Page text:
True story, though not much of a review.
Labor Day week-end, 1987. NASFic, CactusCon, Phoenix, Arizona. Hotter than bloody hell.
I was there with one friend and a lot of strangers. The friend and I and a couple of the strangers decided to get some dinner at the Spaghetti Factory the first night of the con, so maybe Wednesday? Thursday? I think the restaurant was on Central Avenue, but who knows? This was 25 years ago! Anyway, part of the decor in the restaurant consisted of shelves with books on them, kind of oldish looking books. Compulsive reader that I am, I decided to have a look see what was on the shelf by our table. As fate would have it, the book on the far left end was Stand by for Mars!
How appropriate! I thought as I reached to take the book off its shelf.
Except the book was glued to the next one. In fact, all of the books on the shelf were glued together. Not to be vanquished by a spot of glue, I carefully unstuck Tom Corbett from his companions and took him back to the table to meet mine.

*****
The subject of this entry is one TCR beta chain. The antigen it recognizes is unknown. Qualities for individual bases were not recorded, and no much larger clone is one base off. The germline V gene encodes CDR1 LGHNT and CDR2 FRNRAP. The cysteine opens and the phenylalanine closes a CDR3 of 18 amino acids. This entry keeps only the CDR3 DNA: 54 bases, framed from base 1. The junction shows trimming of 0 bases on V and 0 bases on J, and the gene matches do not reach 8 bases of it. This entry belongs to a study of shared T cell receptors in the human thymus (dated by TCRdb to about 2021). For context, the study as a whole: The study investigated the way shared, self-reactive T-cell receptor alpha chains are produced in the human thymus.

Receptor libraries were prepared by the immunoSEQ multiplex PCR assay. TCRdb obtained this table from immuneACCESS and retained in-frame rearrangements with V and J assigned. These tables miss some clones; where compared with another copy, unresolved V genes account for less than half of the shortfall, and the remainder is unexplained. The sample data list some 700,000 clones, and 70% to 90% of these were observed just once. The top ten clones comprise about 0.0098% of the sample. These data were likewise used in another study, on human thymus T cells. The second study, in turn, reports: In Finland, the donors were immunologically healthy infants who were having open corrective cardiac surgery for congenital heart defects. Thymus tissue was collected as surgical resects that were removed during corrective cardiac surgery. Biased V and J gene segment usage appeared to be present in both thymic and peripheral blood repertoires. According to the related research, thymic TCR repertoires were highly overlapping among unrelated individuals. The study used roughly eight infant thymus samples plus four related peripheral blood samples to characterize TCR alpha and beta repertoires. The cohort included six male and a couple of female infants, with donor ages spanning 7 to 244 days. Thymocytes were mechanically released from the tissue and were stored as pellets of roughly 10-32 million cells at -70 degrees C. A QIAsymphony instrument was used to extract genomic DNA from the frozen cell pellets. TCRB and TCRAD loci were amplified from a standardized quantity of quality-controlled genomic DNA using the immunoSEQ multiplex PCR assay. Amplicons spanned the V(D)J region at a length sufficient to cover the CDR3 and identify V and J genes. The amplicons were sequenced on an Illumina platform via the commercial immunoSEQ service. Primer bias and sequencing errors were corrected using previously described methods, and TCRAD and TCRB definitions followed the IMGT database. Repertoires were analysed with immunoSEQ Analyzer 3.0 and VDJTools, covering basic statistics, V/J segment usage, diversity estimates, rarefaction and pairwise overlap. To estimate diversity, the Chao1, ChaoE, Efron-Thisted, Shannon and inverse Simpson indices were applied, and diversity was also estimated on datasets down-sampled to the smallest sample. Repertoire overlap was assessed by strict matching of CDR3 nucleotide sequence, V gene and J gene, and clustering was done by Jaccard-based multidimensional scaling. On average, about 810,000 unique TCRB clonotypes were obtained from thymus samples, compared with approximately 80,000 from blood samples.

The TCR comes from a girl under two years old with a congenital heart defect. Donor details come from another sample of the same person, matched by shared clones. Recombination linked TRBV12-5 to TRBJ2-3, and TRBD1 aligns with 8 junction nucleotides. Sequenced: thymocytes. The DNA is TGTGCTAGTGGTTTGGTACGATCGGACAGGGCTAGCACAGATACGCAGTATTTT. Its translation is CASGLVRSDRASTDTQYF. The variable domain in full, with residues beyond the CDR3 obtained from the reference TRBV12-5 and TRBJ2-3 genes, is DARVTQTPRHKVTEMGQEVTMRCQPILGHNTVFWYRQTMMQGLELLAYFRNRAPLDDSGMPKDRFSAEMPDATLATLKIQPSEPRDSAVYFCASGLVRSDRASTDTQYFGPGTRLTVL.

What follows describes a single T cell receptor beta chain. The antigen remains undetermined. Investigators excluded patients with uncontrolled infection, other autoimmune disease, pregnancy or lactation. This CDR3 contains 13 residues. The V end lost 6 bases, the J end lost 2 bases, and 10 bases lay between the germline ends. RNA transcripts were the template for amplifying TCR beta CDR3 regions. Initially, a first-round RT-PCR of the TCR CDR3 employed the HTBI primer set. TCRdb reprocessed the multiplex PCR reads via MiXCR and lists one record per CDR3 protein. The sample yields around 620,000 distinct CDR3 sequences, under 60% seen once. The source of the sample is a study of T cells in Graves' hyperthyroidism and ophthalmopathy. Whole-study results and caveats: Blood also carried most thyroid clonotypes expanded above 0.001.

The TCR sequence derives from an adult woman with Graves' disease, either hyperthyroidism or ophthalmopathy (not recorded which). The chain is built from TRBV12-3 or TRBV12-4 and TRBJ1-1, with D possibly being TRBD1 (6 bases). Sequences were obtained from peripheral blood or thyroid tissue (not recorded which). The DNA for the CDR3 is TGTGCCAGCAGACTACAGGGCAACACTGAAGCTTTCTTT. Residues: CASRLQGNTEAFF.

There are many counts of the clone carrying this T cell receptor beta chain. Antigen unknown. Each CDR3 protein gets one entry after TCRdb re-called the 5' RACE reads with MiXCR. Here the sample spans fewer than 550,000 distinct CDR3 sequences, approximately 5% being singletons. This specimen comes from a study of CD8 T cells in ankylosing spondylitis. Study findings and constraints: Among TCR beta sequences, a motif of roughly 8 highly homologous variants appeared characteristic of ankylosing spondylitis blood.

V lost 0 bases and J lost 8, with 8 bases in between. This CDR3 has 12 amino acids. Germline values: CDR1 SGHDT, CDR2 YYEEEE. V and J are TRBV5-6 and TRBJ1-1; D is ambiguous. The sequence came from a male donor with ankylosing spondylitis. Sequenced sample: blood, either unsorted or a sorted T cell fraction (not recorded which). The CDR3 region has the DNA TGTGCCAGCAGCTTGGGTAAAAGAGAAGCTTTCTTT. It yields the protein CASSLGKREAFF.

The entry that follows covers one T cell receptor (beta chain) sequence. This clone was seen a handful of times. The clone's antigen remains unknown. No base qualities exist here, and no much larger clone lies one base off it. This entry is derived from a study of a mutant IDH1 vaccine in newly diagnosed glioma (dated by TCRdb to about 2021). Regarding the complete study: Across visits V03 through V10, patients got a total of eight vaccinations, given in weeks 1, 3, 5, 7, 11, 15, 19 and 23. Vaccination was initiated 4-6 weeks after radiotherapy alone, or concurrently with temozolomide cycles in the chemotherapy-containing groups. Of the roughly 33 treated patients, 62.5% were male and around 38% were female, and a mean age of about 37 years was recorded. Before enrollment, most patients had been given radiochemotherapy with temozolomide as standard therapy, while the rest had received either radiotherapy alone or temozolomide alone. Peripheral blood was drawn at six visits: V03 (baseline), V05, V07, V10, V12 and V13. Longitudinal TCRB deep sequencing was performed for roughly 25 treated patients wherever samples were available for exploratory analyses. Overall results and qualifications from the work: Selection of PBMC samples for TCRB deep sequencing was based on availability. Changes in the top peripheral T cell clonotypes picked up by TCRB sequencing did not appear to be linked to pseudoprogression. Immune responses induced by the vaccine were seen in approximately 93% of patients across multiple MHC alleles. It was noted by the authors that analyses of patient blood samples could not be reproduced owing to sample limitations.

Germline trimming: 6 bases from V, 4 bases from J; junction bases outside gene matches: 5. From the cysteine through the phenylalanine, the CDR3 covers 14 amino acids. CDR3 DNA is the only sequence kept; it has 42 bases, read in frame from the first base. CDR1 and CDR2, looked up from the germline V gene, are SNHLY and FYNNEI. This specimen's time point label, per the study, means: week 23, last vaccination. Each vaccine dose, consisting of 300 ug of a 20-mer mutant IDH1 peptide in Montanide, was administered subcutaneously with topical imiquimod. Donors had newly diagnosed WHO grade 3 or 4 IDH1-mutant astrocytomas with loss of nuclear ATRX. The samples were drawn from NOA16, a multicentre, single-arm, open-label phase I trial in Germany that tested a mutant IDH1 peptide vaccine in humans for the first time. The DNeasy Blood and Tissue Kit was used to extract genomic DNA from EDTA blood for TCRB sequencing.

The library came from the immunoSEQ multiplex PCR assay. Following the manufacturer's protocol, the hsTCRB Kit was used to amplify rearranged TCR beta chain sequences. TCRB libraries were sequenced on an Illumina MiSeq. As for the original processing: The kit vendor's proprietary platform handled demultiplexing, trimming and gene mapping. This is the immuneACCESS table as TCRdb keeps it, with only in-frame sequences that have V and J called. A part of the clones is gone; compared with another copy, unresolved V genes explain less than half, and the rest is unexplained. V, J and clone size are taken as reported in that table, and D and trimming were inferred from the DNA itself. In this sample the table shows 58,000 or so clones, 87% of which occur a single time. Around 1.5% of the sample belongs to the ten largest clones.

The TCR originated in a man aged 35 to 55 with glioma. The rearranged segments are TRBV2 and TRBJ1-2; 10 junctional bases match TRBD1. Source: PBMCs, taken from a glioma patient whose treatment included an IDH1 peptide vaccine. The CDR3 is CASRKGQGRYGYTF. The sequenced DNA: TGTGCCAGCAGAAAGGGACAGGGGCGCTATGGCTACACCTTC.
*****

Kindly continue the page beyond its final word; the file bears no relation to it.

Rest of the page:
Everyone thought it was a rollicking bit of fortune, maybe an omen if you will, and yes, I dared to steal the book.
It's just a cheap Grosset & Dunlap edition, and the dust jacket was long gone, but except for the torn cover where the glue was, it's in reasonably good shape. And it provided a great way to collect autographs.
Over the next four or five days, I dared to approach some names and some unknowns, people I chatted with and drank with and listened to fabulous stories with. Eventually the book took on a bit of a life of its own, as people began to come up to me and ask to see it -- and of course to sign it. L. Sprague de Camp. Catherine de Camp. Julius Schwartz. Hal Clement. W. Michael Gear. He and Kathleen had just recently signed the contract for their "North America's Forgotten Past" series with Tor. There's a quick little original sketch by Real Musgrave, and a much larger sketch on the end papers by P.D. Breeding-Black. ("Thrust! We need more thrust!")
But y'know what? I've never actually read the book. . . .